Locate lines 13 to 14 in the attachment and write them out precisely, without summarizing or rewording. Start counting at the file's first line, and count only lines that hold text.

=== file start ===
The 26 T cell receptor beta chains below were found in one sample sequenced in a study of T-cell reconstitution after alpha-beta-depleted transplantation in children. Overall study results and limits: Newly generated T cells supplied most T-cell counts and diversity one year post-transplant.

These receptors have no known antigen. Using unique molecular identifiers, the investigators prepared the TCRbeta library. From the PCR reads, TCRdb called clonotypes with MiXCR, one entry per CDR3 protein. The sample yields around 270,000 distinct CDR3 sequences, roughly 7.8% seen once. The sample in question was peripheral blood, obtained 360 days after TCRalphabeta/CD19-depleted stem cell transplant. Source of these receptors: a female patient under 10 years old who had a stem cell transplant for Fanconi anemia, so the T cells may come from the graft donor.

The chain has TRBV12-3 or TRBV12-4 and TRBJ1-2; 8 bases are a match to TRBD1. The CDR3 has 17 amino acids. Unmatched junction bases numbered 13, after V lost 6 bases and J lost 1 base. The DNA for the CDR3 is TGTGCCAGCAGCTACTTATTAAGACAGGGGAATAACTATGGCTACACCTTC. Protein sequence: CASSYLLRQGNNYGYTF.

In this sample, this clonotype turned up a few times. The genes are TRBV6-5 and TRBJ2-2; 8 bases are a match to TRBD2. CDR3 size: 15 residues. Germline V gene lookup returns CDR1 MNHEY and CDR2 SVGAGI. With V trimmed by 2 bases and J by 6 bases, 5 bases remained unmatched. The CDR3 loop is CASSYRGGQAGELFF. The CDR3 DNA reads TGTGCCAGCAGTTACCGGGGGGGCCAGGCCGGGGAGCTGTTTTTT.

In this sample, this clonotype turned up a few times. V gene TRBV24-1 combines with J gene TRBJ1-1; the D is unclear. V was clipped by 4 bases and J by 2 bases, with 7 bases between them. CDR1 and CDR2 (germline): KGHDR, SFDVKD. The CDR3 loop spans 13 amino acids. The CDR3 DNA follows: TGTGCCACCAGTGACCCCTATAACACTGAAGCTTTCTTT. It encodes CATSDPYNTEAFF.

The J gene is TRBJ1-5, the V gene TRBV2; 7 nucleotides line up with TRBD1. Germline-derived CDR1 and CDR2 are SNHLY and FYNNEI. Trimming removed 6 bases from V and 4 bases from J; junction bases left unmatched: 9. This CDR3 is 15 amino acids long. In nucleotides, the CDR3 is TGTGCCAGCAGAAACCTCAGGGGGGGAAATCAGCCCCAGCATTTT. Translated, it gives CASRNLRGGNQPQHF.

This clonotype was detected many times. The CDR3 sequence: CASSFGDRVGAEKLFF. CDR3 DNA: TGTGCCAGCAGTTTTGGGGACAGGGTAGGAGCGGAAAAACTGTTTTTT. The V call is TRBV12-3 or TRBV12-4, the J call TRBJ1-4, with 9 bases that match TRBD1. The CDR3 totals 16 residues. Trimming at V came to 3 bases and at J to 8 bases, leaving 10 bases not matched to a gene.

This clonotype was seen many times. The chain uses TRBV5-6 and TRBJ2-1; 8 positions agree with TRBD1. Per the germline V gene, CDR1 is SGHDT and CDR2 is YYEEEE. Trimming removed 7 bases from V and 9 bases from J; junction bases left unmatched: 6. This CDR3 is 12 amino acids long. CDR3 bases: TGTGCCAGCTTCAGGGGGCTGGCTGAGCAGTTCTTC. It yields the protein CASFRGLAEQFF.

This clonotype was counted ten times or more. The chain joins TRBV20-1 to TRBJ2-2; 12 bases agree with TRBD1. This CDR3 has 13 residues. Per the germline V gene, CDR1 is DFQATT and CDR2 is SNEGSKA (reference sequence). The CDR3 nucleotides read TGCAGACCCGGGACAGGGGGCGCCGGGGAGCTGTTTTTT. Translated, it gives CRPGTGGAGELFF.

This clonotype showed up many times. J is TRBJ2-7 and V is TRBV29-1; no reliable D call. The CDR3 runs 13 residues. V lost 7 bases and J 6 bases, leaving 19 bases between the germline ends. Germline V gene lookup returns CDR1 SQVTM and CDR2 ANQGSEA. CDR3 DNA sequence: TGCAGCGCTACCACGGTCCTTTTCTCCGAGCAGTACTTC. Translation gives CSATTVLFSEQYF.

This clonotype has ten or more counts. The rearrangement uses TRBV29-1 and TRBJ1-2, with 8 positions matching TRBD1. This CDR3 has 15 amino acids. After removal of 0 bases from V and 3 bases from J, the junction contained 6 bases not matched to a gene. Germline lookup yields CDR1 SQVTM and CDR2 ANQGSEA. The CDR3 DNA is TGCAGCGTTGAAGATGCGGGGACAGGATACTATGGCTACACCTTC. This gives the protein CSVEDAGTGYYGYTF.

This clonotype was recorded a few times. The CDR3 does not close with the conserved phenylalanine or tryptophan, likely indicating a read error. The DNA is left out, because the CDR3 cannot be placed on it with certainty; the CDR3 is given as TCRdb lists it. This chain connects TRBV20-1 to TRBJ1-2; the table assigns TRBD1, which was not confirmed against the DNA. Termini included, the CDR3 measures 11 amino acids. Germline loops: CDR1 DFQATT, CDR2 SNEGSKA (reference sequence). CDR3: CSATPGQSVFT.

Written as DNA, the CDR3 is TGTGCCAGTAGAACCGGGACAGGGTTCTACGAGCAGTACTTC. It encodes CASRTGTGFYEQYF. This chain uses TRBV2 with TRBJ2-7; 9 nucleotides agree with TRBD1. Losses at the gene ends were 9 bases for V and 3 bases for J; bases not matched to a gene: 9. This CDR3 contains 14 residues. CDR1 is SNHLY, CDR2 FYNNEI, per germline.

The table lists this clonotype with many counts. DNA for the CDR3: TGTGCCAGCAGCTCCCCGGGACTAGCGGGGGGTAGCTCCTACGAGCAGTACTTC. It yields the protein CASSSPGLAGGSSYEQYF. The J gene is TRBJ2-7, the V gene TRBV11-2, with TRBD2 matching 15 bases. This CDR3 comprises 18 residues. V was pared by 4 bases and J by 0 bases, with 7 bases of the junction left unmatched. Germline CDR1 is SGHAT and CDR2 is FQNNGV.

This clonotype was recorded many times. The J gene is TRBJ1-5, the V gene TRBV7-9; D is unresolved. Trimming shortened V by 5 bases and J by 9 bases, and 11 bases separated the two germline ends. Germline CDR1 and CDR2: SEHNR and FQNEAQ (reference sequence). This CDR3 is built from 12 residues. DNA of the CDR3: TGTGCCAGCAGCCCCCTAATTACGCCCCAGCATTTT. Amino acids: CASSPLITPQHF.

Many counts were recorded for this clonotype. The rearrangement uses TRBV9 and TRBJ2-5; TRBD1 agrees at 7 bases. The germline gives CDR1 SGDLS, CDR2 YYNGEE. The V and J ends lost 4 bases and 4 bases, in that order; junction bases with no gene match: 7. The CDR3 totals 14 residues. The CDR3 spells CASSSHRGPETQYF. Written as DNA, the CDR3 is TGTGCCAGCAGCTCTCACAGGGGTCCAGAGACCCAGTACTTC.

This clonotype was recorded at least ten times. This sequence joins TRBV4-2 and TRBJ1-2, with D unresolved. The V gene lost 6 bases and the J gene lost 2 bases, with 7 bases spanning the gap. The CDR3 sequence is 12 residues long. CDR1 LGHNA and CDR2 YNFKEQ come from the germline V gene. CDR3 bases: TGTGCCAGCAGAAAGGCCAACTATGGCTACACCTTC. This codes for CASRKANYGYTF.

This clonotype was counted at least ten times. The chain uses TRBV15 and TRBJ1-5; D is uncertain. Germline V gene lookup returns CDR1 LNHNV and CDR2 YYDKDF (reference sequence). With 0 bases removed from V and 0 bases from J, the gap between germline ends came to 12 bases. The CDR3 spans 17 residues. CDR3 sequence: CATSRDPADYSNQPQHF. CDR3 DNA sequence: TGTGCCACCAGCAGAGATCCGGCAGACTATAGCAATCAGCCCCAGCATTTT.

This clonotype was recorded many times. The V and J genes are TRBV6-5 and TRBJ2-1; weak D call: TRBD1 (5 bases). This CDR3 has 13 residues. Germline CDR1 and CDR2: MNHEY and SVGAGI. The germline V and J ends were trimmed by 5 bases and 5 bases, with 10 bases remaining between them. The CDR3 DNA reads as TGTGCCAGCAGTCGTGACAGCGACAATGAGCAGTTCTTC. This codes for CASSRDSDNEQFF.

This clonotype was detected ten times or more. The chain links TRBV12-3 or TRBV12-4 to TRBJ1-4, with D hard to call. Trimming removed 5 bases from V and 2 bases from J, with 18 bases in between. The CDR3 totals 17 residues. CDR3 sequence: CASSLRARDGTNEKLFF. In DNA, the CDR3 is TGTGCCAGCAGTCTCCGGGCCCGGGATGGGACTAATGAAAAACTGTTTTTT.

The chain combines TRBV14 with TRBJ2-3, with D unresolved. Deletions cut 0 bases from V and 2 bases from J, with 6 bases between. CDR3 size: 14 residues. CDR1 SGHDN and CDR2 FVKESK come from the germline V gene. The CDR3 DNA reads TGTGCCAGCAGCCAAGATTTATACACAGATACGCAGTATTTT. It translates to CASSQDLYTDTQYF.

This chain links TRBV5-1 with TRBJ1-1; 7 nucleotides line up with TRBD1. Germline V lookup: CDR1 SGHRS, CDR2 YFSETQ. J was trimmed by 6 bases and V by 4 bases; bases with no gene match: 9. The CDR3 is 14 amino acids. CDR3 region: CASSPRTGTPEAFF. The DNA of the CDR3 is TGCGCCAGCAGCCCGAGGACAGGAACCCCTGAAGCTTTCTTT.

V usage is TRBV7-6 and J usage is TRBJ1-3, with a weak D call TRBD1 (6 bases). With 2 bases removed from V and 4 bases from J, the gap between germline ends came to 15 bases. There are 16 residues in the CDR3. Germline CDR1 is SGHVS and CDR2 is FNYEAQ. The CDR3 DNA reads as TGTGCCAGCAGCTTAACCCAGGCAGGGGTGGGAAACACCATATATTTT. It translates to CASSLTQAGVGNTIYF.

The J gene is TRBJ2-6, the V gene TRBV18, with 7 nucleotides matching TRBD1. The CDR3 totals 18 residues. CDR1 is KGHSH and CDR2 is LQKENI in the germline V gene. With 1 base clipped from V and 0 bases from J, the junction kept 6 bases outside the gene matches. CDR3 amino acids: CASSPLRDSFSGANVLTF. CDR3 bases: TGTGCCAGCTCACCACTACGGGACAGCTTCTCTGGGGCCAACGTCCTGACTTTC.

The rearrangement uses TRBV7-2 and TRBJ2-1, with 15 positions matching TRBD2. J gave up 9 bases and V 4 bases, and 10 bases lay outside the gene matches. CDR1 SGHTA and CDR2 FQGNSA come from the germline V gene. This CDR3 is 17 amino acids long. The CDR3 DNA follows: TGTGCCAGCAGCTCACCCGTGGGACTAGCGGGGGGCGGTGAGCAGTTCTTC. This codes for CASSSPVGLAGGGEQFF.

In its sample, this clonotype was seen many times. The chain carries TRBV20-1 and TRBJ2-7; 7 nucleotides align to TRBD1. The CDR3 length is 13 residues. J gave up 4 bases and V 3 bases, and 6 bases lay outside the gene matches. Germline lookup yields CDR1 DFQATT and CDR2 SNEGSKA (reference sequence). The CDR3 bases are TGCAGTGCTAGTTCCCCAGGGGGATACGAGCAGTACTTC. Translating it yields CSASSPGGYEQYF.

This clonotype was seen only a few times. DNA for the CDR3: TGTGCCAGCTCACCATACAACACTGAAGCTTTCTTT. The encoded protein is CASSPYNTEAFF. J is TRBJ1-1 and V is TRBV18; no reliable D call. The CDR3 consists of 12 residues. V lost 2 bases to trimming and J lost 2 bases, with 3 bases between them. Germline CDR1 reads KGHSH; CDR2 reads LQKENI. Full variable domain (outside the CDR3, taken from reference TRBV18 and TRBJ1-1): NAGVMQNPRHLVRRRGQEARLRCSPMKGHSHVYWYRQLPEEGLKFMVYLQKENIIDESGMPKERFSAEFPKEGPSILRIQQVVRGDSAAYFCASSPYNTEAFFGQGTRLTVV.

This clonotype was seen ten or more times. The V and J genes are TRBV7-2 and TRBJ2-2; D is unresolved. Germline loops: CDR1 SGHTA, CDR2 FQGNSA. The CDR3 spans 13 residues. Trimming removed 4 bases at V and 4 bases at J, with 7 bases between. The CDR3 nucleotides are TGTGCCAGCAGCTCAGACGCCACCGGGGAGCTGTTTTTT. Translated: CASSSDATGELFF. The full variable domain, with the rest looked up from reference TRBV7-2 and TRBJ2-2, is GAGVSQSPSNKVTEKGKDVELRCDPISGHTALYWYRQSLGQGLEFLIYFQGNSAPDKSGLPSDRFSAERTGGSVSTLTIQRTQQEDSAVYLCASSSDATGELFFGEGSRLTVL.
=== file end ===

Written as DNA, the CDR3 is TGTGCCAGTAGAACCGGGACAGGGTTCTACGAGCAGTACTTC. It encodes CASRTGTGFYEQYF. This chain uses TRBV2 with TRBJ2-7; 9 nucleotides agree with TRBD1. Losses at the gene ends were 9 bases for V and 3 bases for J; bases not matched to a gene: 9. This CDR3 contains 14 residues. CDR1 is SNHLY, CDR2 FYNNEI, per germline.

The table lists this clonotype with many counts. DNA for the CDR3: TGTGCCAGCAGCTCCCCGGGACTAGCGGGGGGTAGCTCCTACGAGCAGTACTTC. It yields the protein CASSSPGLAGGSSYEQYF. The J gene is TRBJ2-7, the V gene TRBV11-2, with TRBD2 matching 15 bases. This CDR3 comprises 18 residues. V was pared by 4 bases and J by 0 bases, with 7 bases of the junction left unmatched. Germline CDR1 is SGHAT and CDR2 is FQNNGV.